I can understand going downward and coaching lower levels, but I'm a little lost outside that scenario however. Not all former players have gone to Stanford as you did, so that merely punctuates my question.

Let me give you a real world example: If I blow 2 merger and acquisition deals working at Smith Barney, do you really think I'll get a job doing the same thing at Lehman Brothers? Or even worse, teaching someone how to successfully broker an m&a deal?

Any insight you have would be great.

Colts01
07-18-2010, 12:14 PM
Let me give you a real world example: If I blow 2 merger and acquisition deals working at Smith Barney, do you really think I'll get a job doing the same thing at Lehman Brothers? Or even worse, teaching someone how to successfully broker an m&a deal?

Any insight you have would be great.

While I can see where your trying to going with this question Id have to disagree with your real world example,
first point would be:Turk played 10 years in the NFL....10! One does not last 10 years in the NFL if he cant play!The avg NFL player lasts a little over 3 years time.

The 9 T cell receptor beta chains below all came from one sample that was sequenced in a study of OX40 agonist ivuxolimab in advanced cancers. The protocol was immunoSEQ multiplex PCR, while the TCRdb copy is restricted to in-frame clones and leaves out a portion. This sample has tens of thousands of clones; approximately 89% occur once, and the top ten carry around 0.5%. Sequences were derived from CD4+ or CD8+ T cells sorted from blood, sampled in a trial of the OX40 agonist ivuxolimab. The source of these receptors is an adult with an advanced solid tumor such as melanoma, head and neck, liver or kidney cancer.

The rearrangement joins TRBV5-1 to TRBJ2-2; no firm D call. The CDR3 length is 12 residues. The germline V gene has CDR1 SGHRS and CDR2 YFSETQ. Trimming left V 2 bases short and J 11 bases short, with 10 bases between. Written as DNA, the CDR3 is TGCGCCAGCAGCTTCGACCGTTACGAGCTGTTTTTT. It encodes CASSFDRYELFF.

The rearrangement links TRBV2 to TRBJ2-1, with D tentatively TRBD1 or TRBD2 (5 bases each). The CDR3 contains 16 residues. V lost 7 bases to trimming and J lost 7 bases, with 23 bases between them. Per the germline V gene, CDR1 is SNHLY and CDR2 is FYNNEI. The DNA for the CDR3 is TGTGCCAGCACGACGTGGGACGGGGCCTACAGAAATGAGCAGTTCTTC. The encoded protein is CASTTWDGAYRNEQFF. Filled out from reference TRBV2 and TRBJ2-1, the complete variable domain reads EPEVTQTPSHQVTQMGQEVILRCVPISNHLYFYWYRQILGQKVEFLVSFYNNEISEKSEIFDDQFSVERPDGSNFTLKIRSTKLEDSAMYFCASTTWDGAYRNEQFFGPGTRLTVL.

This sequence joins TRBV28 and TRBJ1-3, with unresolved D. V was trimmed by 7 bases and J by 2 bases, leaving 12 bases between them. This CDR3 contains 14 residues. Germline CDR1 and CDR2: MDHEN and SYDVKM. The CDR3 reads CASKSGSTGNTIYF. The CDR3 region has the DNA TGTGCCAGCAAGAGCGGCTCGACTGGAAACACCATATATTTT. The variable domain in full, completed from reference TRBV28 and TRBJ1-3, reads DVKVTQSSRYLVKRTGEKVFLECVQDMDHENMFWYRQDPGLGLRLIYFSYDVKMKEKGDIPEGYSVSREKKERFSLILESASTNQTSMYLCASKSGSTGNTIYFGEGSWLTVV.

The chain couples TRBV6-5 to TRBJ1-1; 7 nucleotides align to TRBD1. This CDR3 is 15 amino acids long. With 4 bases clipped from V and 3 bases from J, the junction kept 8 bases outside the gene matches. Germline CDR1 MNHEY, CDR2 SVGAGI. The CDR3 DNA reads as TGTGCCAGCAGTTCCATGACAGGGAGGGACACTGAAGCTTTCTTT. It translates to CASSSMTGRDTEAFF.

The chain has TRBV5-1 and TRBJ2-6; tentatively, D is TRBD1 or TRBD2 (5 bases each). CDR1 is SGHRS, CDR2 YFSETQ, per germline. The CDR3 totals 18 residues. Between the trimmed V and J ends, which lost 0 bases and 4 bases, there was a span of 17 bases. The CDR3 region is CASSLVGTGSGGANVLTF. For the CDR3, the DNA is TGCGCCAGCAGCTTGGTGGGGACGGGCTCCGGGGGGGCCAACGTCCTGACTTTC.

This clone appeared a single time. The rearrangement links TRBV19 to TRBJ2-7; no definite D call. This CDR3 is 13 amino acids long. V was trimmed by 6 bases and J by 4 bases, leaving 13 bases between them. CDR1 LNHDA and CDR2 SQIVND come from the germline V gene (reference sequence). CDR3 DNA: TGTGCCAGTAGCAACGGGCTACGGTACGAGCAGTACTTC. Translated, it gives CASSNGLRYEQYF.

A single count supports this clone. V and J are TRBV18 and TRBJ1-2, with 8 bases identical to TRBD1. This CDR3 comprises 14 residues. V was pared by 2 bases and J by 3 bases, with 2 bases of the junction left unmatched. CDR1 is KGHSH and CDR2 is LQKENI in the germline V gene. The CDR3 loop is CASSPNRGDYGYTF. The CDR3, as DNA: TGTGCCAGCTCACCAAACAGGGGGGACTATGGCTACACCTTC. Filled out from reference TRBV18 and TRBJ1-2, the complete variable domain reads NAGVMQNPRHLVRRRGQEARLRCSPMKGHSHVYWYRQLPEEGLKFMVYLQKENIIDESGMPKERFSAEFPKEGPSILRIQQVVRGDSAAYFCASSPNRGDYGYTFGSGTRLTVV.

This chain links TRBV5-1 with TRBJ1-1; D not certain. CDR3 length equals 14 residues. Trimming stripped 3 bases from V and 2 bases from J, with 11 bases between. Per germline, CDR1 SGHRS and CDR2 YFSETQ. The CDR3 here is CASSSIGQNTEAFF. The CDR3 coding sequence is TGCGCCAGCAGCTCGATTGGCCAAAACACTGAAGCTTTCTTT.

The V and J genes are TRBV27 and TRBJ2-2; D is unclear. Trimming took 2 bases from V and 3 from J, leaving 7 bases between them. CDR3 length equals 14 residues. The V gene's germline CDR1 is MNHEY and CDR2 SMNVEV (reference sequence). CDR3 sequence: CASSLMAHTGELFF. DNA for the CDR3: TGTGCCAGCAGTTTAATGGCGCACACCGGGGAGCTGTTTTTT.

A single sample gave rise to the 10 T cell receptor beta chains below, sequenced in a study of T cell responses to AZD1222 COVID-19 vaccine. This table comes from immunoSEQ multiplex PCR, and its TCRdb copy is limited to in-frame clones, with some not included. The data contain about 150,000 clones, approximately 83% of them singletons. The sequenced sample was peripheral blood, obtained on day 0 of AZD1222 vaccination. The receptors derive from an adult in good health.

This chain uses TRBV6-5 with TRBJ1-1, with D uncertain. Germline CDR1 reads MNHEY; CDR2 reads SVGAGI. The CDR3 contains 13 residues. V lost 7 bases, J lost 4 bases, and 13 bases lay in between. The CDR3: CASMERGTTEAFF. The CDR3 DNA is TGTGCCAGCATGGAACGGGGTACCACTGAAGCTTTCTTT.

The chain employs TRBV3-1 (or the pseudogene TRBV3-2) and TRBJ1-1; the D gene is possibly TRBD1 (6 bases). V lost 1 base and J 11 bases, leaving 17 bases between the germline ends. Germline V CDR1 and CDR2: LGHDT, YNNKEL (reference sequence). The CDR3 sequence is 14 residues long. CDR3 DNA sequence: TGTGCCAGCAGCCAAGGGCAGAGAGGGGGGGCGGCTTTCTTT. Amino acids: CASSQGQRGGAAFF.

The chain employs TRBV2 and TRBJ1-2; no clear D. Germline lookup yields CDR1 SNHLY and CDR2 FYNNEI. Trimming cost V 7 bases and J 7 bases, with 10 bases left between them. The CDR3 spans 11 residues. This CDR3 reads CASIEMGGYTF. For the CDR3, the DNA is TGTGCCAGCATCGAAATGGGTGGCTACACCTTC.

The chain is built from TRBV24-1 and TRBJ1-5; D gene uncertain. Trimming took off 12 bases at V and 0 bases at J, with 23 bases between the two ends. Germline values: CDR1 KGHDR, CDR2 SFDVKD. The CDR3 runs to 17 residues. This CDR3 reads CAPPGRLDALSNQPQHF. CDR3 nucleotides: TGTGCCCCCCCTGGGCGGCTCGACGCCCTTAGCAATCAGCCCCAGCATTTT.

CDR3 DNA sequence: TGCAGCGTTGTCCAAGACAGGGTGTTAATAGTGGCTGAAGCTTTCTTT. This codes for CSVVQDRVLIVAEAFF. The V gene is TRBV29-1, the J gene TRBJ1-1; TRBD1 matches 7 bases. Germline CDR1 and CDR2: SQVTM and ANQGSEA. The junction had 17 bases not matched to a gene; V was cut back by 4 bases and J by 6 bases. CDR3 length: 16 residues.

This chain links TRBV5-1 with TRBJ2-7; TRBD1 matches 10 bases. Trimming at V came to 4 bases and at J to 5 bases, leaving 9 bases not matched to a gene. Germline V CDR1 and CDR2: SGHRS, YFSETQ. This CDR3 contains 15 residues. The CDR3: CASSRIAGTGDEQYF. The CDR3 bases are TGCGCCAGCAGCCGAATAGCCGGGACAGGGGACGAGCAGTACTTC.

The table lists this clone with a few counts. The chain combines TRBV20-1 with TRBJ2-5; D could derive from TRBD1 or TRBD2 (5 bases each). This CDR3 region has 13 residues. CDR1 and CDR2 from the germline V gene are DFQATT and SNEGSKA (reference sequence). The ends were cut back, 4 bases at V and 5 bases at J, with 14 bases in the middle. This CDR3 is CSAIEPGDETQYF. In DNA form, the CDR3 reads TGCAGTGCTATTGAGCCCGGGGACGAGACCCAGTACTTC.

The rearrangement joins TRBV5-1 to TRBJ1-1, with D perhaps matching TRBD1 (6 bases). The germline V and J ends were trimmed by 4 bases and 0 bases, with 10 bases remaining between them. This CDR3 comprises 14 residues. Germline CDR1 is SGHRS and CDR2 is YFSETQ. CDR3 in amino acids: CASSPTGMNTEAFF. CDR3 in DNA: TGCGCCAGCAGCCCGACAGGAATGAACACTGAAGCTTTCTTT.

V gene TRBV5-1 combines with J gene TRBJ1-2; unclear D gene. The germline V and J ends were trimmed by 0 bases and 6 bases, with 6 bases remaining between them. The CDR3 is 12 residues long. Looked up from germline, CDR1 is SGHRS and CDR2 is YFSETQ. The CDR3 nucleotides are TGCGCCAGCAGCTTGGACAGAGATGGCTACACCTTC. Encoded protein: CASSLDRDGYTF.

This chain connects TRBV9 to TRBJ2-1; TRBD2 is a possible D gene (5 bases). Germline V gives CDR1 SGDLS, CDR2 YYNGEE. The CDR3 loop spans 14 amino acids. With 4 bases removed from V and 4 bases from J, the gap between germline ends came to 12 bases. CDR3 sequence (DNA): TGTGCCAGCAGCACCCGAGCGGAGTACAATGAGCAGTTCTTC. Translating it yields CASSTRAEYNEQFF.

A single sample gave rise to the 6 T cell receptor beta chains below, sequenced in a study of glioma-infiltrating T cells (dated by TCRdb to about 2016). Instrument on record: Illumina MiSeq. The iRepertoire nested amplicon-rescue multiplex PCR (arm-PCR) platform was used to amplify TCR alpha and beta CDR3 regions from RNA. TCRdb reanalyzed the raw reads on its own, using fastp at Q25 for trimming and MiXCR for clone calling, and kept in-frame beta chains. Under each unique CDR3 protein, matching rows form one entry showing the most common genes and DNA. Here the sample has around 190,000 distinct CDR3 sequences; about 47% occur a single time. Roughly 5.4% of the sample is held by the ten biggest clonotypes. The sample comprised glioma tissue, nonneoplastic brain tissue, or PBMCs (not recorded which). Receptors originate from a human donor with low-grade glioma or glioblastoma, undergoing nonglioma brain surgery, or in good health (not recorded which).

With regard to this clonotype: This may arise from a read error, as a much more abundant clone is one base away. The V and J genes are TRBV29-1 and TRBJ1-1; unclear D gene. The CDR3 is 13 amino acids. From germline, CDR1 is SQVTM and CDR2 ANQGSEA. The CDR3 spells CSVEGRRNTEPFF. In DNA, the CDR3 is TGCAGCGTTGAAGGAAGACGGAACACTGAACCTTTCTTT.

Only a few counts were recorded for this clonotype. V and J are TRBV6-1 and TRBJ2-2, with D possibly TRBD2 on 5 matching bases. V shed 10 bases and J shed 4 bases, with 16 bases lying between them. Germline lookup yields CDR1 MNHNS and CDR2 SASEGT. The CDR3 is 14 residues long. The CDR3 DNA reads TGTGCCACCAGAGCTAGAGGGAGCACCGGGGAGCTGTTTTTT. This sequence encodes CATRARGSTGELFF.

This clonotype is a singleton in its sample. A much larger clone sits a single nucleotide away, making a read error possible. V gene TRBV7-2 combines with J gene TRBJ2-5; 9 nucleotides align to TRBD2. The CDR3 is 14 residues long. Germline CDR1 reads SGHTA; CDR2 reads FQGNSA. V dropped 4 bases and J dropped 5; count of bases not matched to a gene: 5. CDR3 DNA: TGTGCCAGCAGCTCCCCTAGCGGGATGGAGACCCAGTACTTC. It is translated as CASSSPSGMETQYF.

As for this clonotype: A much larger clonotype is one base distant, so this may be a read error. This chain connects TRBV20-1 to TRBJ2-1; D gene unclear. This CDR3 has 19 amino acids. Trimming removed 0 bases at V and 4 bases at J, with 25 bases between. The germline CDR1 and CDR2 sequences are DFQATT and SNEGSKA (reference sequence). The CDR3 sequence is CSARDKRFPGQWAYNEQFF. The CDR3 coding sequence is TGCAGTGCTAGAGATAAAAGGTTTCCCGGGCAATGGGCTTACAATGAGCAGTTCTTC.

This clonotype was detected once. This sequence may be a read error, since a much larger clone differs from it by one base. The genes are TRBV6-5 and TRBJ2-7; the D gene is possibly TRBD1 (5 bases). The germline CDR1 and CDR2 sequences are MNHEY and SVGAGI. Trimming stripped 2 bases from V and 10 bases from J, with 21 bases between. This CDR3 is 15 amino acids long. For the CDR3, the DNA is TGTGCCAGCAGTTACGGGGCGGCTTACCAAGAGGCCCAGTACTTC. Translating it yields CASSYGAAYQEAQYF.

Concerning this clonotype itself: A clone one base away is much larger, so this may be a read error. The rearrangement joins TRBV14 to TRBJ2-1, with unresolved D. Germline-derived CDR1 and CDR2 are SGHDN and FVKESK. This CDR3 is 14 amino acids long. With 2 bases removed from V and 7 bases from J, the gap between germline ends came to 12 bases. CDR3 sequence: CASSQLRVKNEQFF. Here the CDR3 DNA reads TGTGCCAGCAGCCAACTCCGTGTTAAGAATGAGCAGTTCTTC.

Second-Your example of failing an merger/acuqisition deal is N/A.While he didnt play in a pro bowl his career as a starter is 8-5.10 years in the pros and learning under the likes of Bill "freakin" Walsh in college you dont think you learn the game and as an NFL Qb Learn to teach it???? Remember at Stanford Turks Backup was John Elway! Anyway I know your question had no malice in it but just wanted to throw my 2 cents in:)

Turk Schonert
07-18-2010, 01:34 PM
Turk I would like to ask you an honest question, to which I would like an honest reply:

How is it that former athletes who did not necessarily perform at a high level in their respective pro leagues end up getting work as coaches? I know the old adage, "those who cannot do, teach." accounts for some of it, but I am curious as to how this happens.

I will look at your professional (not college) career as an example. It is not an insult when I say it is very unremarkable. It is just an accurate characterization. It appears though, that you've had the opportunity to be around some very outstanding QB's. From the outside looking in, one wonders how it is possible to teach someone to do things that they did not. If it is a question of physical limitations, preventing a very cerebral player (which I suspect is a small percentage of the time) then how do they get to the NFL to begin with?

I can understand going downward and coaching lower levels, but I'm a little lost outside that scenario however. Not all former players have gone to Stanford as you did, so that merely punctuates my question.

Let me give you a real world example: If I blow 2 merger and acquisition deals working at Smith Barney, do you really think I'll get a job doing the same thing at Lehman Brothers? Or even worse, teaching someone how to successfully broker an m&a deal?

Any insight you have would be great.